A Note on Shirts

For many, the button-up shirt is the foundation of any day-to-day ensemble. There are shirts of every style, shape, fit, cloth and collar, all with their own unique functionality to suit different occasions. Historically, what started as strictly an undergarment in the 17th century to protect valuable waistcoats and frock coats from sweat and bodily oils evolved in the 19th century into a staple foundation with which to build an outfit.

The turn of the 20th century is where things got really interesting. The shirt enjoyed continuous innovation as changes in manufacturing techniques and methods of washing cloth made the regular wearing of shirts possible - not just for the wealthy, but the working classes also. 

The introduction of features such as breast pockets, soft collars, throat latches and elbow patches, alongside new construction techniques of triple-stitched seams and sturdier weaves of cloth all reflect this change. In this era, the whole form of the garment is something we are interested in and have taken inspiration from when designing our shirts. 

The silhouette of a classic shirt is different from contemporary, slim-fit shirts - an evolution often attributed to the introduction of darts used to make the garment closely form-fitting, one of the first modern examples of feminising men's apparel, as made popular during the 1960s. 

Instead, because shirts of earlier decades were worn as undergarments for gentleman and had to allow for full movement for working men, shirts were designed to fit well round the neck and then drape loosely over the body. This is why men's shirt sizes are traditionally sold as neck sizes.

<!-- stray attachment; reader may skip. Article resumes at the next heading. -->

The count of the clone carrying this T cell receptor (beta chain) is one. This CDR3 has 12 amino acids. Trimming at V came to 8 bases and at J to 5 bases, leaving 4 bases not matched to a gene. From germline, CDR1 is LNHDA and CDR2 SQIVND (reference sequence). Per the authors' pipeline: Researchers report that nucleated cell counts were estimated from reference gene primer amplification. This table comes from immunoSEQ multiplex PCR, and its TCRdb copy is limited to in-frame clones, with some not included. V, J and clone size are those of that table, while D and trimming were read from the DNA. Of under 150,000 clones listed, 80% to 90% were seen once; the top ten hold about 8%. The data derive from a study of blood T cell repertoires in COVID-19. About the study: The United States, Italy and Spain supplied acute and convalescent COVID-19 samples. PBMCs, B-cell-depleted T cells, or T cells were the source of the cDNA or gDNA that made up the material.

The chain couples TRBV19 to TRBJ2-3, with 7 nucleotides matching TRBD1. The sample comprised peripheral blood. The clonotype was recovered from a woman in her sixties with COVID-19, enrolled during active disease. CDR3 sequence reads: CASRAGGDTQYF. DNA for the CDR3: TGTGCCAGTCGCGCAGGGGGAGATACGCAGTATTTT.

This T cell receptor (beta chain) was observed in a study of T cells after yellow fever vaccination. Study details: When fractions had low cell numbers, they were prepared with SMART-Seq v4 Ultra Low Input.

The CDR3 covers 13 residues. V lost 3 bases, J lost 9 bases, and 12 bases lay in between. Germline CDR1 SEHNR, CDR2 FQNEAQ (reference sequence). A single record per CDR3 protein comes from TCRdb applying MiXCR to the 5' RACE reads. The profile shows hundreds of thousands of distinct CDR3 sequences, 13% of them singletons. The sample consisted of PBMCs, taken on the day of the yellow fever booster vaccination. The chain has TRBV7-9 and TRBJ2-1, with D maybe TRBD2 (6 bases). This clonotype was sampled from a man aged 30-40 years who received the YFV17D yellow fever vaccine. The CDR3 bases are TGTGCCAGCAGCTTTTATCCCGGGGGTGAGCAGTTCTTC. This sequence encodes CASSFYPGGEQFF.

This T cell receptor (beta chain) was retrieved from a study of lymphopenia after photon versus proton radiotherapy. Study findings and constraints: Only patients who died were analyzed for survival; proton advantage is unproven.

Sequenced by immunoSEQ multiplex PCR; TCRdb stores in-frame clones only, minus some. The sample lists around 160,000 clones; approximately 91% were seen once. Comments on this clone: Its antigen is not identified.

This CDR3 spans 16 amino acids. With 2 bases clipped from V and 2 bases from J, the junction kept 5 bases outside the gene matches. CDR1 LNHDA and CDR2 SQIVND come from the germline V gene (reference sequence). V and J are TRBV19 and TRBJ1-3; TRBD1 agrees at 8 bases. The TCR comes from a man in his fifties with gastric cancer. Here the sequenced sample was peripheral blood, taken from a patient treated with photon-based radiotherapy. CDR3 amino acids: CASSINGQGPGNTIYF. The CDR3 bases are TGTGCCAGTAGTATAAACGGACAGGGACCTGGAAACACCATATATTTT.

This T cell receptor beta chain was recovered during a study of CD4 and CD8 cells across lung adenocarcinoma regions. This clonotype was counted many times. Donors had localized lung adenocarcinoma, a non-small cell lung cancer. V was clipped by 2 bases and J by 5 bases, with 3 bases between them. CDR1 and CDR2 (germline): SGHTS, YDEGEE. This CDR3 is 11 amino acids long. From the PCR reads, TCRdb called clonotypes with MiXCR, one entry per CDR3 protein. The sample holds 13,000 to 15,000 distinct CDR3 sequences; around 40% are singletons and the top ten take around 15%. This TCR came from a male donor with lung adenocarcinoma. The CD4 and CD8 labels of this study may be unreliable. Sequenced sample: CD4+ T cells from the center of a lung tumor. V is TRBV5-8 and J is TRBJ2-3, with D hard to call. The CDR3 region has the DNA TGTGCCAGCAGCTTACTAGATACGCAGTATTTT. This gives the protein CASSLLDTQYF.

We consider this style of shirt to be superior to contemporary shirts: they are more comfortable, more hard wearing (due to less stress on the seams) and offer a more masculine silhouette. Elegance in the garment is found in its detailing and features, with the silhouette determined by how it is tucked in at the waist. 

All SJC shirts celebrate the classic look and feel of the early 20th century, where the relationship between function and form was harmonious. If you are new to SJC, then our shirts may surprise you at first but will ultimately delight you with their look, feel and quality.

1 comment

Robert Bryan

Your sport shirt would be nicer if you copied the original shirt styles exactly.

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